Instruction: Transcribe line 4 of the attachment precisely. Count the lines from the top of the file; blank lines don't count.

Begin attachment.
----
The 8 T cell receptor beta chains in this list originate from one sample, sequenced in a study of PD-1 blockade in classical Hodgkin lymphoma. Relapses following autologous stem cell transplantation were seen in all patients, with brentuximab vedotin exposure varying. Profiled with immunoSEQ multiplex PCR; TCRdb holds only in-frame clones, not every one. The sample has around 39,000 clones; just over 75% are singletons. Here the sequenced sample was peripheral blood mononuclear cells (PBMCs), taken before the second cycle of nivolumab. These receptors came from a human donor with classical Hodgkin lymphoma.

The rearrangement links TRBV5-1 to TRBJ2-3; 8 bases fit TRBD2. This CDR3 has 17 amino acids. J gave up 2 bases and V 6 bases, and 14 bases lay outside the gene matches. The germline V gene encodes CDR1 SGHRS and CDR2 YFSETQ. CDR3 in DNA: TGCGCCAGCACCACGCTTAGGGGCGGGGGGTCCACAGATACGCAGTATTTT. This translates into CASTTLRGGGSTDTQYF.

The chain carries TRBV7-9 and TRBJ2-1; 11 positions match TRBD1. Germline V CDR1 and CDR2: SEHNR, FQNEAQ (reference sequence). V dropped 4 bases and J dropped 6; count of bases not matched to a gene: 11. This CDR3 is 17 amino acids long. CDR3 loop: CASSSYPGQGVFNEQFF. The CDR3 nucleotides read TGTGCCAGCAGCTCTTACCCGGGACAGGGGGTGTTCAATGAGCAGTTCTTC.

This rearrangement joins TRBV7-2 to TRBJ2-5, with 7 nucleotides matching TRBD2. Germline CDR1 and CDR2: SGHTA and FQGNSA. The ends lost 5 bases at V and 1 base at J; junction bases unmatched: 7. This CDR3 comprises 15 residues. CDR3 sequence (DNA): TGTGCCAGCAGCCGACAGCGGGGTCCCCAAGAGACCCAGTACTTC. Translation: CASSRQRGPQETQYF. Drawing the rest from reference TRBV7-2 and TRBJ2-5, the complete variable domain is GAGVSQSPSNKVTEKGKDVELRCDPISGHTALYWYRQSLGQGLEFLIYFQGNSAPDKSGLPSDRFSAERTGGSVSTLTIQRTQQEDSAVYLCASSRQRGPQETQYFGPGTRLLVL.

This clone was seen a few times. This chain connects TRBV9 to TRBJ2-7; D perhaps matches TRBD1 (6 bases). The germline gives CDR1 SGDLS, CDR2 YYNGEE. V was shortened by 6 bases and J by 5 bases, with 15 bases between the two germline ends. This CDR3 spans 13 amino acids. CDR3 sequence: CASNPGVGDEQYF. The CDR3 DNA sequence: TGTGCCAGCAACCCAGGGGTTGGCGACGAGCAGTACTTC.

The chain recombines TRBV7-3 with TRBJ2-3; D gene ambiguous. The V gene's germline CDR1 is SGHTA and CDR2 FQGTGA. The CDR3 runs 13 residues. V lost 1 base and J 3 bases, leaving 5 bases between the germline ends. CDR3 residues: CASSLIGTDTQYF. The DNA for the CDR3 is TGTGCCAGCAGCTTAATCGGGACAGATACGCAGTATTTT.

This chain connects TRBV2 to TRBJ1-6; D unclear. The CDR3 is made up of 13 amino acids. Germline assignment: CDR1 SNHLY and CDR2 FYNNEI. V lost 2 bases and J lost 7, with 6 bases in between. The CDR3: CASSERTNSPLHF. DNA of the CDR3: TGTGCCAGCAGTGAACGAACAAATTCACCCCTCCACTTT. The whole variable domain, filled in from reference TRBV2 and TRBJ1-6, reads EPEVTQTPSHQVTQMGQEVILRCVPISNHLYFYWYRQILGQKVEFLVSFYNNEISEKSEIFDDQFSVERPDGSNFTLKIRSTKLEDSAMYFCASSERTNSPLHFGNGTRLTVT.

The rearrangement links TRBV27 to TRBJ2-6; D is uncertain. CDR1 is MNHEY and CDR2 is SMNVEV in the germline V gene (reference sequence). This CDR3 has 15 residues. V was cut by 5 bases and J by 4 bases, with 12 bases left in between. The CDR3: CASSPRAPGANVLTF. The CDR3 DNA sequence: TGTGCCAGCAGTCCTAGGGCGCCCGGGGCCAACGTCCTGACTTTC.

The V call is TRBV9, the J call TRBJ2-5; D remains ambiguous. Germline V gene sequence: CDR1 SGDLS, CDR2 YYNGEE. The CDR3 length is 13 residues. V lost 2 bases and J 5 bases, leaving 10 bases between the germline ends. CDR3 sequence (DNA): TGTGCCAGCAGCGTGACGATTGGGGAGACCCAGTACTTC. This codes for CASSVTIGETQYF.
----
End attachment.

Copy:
This rearrangement joins TRBV7-2 to TRBJ2-5, with 7 nucleotides matching TRBD2. Germline CDR1 and CDR2: SGHTA and FQGNSA. The ends lost 5 bases at V and 1 base at J; junction bases unmatched: 7. This CDR3 comprises 15 residues. CDR3 sequence (DNA): TGTGCCAGCAGCCGACAGCGGGGTCCCCAAGAGACCCAGTACTTC. Translation: CASSRQRGPQETQYF. Drawing the rest from reference TRBV7-2 and TRBJ2-5, the complete variable domain is GAGVSQSPSNKVTEKGKDVELRCDPISGHTALYWYRQSLGQGLEFLIYFQGNSAPDKSGLPSDRFSAERTGGSVSTLTIQRTQQEDSAVYLCASSRQRGPQETQYFGPGTRLLVL.